Malcolm’s relationship with Elijah Muhammad was strained by the early 1960s. The Nation of Islam leader feared that his protégé had become too powerful; additionally, Malcolm had started to draw attention to Muhammad’s marital infidelities and other behaviors prohibited by Islam. Muhammad retaliated by removing Malcolm from his Harlem post and finally dismissed him from the Nation of Islam in March 1964.
Malcolm traveled to the Islam holy site of Mecca in Saudi Arabia later that year. He was impressed by the unity among Muslims of various races there and decided to convert to orthodox Islam. Returning to the United States, he changed his name to El-Hajj Malik El-Shabazz and founded a new group called the Organization of Afro-American Unity.
During the last year of his life, Malcolm adopted a more moderate ideology. He was less confrontational towards other civil rights leaders, and he ceased making inflammatory statements about white Americans. His new approach combined racial pride and continued calls for African-American independence with a more tolerant stance towards other groups and a general emphasis on human rights.
FATAL SHOOTING IN HARLEM
On February 14, 1965, Malcolm’s New York home was firebombed. Shortly afterwards, speaking to a New York Times reporter about his split from the Nation of Islam, he said, “I’m a marked man. . .No one can get out with out trouble, and this thing with me will be resolved by death and violence.”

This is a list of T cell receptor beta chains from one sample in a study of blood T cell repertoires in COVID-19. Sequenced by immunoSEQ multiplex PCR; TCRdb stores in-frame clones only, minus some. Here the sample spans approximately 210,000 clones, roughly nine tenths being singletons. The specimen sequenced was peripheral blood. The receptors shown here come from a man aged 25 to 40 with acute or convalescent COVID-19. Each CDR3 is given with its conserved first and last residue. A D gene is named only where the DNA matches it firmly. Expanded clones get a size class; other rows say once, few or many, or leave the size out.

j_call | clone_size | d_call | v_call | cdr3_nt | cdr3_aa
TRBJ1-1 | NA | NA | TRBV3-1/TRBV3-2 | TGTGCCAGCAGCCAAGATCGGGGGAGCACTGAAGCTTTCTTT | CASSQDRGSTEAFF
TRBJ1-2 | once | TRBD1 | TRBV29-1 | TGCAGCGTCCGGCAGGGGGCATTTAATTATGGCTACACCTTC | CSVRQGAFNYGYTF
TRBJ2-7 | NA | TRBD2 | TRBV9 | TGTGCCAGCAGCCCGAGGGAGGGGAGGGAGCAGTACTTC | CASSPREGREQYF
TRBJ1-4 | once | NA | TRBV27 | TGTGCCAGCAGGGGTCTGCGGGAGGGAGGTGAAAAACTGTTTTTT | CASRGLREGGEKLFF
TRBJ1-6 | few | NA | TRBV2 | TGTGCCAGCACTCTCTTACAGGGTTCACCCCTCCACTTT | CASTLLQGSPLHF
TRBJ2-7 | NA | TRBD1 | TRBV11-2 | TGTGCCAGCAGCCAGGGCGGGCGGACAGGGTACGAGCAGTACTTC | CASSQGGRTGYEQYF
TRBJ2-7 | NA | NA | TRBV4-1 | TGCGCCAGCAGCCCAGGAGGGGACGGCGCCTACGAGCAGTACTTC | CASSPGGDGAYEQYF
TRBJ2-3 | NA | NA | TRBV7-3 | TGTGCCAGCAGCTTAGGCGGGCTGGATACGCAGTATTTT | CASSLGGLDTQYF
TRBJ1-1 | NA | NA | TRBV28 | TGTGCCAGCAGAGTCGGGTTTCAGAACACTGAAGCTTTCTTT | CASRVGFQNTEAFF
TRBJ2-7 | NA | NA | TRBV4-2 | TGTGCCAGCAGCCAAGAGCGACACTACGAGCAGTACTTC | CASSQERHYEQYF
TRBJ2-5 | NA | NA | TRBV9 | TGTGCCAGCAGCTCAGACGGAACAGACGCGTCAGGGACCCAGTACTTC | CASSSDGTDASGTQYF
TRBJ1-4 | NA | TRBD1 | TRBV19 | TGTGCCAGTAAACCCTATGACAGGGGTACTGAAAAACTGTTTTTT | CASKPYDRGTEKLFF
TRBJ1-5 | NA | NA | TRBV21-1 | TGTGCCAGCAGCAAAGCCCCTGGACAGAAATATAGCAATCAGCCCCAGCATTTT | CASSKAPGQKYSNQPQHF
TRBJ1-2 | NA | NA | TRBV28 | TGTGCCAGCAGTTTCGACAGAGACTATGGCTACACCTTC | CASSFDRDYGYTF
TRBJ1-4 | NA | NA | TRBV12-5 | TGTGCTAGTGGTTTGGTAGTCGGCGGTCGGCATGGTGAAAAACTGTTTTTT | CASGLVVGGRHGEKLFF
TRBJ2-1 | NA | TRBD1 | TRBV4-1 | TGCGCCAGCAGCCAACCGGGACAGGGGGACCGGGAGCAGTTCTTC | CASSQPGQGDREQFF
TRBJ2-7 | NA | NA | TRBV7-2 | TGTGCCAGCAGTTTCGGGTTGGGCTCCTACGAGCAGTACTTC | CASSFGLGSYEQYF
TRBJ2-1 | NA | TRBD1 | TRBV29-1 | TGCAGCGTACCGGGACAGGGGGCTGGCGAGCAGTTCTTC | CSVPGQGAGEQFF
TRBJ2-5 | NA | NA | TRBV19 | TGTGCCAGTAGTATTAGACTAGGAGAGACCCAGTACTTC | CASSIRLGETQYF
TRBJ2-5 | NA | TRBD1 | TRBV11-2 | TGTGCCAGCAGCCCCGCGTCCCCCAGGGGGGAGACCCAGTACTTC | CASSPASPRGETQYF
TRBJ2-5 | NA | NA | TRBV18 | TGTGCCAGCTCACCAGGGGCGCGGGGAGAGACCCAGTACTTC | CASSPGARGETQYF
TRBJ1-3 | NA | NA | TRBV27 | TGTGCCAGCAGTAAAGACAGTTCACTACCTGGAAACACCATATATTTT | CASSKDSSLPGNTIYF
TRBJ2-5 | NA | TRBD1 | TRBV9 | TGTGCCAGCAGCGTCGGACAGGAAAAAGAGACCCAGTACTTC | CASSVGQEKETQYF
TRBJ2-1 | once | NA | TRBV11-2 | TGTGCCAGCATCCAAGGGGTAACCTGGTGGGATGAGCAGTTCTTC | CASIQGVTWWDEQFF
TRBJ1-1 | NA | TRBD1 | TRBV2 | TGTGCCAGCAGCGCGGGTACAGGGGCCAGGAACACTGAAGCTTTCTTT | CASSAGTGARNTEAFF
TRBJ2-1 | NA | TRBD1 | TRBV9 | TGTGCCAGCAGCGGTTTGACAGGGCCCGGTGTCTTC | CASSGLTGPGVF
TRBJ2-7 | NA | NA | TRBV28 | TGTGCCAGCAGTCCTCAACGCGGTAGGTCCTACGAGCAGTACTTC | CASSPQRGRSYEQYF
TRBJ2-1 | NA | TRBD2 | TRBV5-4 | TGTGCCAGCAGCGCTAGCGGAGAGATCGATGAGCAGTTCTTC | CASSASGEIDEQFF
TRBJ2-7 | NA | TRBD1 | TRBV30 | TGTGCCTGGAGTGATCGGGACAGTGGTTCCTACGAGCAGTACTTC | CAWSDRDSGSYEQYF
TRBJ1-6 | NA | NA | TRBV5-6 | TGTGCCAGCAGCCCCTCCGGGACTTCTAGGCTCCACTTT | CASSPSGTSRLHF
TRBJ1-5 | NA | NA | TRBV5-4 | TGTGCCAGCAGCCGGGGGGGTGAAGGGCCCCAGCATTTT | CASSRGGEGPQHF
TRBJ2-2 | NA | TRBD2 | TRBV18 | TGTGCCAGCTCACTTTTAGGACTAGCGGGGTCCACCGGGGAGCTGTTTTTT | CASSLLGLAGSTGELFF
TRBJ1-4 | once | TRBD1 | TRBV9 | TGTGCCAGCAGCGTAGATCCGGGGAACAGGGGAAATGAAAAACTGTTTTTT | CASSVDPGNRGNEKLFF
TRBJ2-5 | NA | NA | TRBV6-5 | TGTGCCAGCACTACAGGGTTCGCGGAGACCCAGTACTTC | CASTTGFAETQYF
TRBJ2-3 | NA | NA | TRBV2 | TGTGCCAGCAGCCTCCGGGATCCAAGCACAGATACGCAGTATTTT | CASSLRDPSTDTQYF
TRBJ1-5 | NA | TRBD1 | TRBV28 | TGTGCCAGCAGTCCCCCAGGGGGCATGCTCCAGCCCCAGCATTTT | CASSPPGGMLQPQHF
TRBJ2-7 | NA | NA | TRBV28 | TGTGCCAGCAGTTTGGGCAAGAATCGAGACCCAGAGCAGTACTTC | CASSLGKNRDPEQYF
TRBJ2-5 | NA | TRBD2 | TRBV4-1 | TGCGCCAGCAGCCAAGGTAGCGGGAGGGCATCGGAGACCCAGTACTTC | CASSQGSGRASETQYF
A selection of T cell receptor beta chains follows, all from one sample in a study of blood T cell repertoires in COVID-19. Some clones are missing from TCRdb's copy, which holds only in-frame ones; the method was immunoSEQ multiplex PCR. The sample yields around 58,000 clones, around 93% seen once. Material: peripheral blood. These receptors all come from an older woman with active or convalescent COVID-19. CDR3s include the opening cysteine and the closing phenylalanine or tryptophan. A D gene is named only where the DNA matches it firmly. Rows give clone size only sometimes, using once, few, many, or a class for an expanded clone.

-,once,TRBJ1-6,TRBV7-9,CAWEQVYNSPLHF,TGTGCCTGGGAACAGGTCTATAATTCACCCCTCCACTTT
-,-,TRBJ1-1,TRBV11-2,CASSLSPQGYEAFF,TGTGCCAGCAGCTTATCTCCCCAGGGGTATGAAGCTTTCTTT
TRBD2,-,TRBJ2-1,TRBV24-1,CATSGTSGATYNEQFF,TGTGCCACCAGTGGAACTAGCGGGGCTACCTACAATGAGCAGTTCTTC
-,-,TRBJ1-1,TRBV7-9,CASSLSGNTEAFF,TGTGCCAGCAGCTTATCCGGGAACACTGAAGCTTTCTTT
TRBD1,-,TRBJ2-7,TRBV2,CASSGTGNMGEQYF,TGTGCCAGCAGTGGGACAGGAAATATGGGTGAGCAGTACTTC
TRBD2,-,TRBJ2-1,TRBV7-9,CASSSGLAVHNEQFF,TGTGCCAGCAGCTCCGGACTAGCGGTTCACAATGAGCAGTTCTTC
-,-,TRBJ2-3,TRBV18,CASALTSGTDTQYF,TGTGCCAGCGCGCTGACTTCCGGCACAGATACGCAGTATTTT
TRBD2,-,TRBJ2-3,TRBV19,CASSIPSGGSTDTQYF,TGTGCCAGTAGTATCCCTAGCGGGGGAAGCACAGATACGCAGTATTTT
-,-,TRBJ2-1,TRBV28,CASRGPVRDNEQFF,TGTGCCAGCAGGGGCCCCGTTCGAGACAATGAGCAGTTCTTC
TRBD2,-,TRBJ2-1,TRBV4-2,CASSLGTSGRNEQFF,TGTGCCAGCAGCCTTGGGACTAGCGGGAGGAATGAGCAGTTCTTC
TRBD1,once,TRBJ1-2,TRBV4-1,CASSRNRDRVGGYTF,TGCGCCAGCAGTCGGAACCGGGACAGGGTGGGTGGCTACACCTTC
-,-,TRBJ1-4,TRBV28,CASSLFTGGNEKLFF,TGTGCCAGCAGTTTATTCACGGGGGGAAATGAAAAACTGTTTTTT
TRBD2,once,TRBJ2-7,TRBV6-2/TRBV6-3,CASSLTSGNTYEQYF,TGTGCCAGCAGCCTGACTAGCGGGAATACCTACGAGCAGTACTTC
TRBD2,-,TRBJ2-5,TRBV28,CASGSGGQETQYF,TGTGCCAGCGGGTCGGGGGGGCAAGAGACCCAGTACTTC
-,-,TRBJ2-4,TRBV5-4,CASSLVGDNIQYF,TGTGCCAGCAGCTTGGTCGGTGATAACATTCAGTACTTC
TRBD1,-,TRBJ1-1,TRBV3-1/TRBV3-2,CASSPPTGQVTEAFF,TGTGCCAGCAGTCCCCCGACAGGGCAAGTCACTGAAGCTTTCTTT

On February 21, his prediction came true. Malcolm arrived at the Audubon Ballroom in New York’s Washington Heights to speak before a crowd of 400 members of the Organization of Afro-American Unity. He had barely greeted the crowd when there was a disturbance in the room, and several men rushed towards the stage and began firing weapons they had concealed under their coats. Betty Shabazz and Malcolm’s children, seated in the front row, ducked for cover; other audience members tried to run. Malcolm was shot so many times and at such close range that he died upon arrival at a nearby hospital. He was 39 years old.
Malcolm X was buried in Hartsdale, New York; actor Ossie Davis, a friend and admirer, gave the eulogy. A few months later, Betty Shabazz gave birth to twin daughters, the last of her six children with Malcolm.
The three men who shot Malcolm were identified as radical members of the Nation of Islam and were found guilty of murder. Muhammad Abdul Aziz was released on parole in 1985, Kahlil Islam was released in 1987 and Thomas Hagan was paroled in 2010. The Nation of Islam’s direct role in the assassination was never determined.
“GROWING UP X”